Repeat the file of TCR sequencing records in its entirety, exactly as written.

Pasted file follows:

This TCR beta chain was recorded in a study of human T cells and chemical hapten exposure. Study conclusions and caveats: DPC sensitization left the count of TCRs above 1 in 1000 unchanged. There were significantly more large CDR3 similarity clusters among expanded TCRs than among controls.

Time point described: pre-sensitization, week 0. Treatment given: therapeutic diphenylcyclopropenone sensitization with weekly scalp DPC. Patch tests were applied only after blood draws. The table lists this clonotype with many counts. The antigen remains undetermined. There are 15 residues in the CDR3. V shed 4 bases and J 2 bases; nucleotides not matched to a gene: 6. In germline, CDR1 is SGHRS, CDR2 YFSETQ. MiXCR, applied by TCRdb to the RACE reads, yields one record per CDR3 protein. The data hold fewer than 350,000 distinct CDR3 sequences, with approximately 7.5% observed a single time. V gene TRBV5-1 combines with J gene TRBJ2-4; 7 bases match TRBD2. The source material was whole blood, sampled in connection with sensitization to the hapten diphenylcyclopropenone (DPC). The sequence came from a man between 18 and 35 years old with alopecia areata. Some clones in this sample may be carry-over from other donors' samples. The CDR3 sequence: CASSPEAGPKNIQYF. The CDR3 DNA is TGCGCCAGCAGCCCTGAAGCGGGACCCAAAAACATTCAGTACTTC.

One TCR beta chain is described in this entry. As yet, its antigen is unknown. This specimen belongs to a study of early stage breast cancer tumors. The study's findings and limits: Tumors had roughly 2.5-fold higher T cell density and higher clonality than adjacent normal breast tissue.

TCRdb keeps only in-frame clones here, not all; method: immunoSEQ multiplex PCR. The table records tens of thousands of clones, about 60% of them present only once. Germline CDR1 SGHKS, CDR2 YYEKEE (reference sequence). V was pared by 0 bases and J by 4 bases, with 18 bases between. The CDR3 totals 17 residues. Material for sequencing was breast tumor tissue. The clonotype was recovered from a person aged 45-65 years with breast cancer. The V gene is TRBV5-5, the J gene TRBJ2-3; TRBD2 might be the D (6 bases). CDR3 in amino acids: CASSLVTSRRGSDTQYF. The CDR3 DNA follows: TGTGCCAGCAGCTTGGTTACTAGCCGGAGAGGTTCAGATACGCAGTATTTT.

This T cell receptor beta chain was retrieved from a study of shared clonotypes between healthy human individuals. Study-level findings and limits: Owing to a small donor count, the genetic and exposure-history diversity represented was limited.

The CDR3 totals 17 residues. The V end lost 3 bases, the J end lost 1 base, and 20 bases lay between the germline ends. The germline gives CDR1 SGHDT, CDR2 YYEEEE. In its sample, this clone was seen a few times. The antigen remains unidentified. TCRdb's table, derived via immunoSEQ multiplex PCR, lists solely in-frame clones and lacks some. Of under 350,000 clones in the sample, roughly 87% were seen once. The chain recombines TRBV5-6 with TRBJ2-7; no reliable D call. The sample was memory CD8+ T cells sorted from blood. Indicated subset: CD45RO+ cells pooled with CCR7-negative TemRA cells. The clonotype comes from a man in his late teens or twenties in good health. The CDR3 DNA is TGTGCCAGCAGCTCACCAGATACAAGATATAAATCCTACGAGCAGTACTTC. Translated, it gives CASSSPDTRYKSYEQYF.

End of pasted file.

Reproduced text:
This TCR beta chain was recorded in a study of human T cells and chemical hapten exposure. Study conclusions and caveats: DPC sensitization left the count of TCRs above 1 in 1000 unchanged. There were significantly more large CDR3 similarity clusters among expanded TCRs than among controls.

Time point described: pre-sensitization, week 0. Treatment given: therapeutic diphenylcyclopropenone sensitization with weekly scalp DPC. Patch tests were applied only after blood draws. The table lists this clonotype with many counts. The antigen remains undetermined. There are 15 residues in the CDR3. V shed 4 bases and J 2 bases; nucleotides not matched to a gene: 6. In germline, CDR1 is SGHRS, CDR2 YFSETQ. MiXCR, applied by TCRdb to the RACE reads, yields one record per CDR3 protein. The data hold fewer than 350,000 distinct CDR3 sequences, with approximately 7.5% observed a single time. V gene TRBV5-1 combines with J gene TRBJ2-4; 7 bases match TRBD2. The source material was whole blood, sampled in connection with sensitization to the hapten diphenylcyclopropenone (DPC). The sequence came from a man between 18 and 35 years old with alopecia areata. Some clones in this sample may be carry-over from other donors' samples. The CDR3 sequence: CASSPEAGPKNIQYF. The CDR3 DNA is TGCGCCAGCAGCCCTGAAGCGGGACCCAAAAACATTCAGTACTTC.

One TCR beta chain is described in this entry. As yet, its antigen is unknown. This specimen belongs to a study of early stage breast cancer tumors. The study's findings and limits: Tumors had roughly 2.5-fold higher T cell density and higher clonality than adjacent normal breast tissue.

TCRdb keeps only in-frame clones here, not all; method: immunoSEQ multiplex PCR. The table records tens of thousands of clones, about 60% of them present only once. Germline CDR1 SGHKS, CDR2 YYEKEE (reference sequence). V was pared by 0 bases and J by 4 bases, with 18 bases between. The CDR3 totals 17 residues. Material for sequencing was breast tumor tissue. The clonotype was recovered from a person aged 45-65 years with breast cancer. The V gene is TRBV5-5, the J gene TRBJ2-3; TRBD2 might be the D (6 bases). CDR3 in amino acids: CASSLVTSRRGSDTQYF. The CDR3 DNA follows: TGTGCCAGCAGCTTGGTTACTAGCCGGAGAGGTTCAGATACGCAGTATTTT.

This T cell receptor beta chain was retrieved from a study of shared clonotypes between healthy human individuals. Study-level findings and limits: Owing to a small donor count, the genetic and exposure-history diversity represented was limited.

The CDR3 totals 17 residues. The V end lost 3 bases, the J end lost 1 base, and 20 bases lay between the germline ends. The germline gives CDR1 SGHDT, CDR2 YYEEEE. In its sample, this clone was seen a few times. The antigen remains unidentified. TCRdb's table, derived via immunoSEQ multiplex PCR, lists solely in-frame clones and lacks some. Of under 350,000 clones in the sample, roughly 87% were seen once. The chain recombines TRBV5-6 with TRBJ2-7; no reliable D call. The sample was memory CD8+ T cells sorted from blood. Indicated subset: CD45RO+ cells pooled with CCR7-negative TemRA cells. The clonotype comes from a man in his late teens or twenties in good health. The CDR3 DNA is TGTGCCAGCAGCTCACCAGATACAAGATATAAATCCTACGAGCAGTACTTC. Translated, it gives CASSSPDTRYKSYEQYF.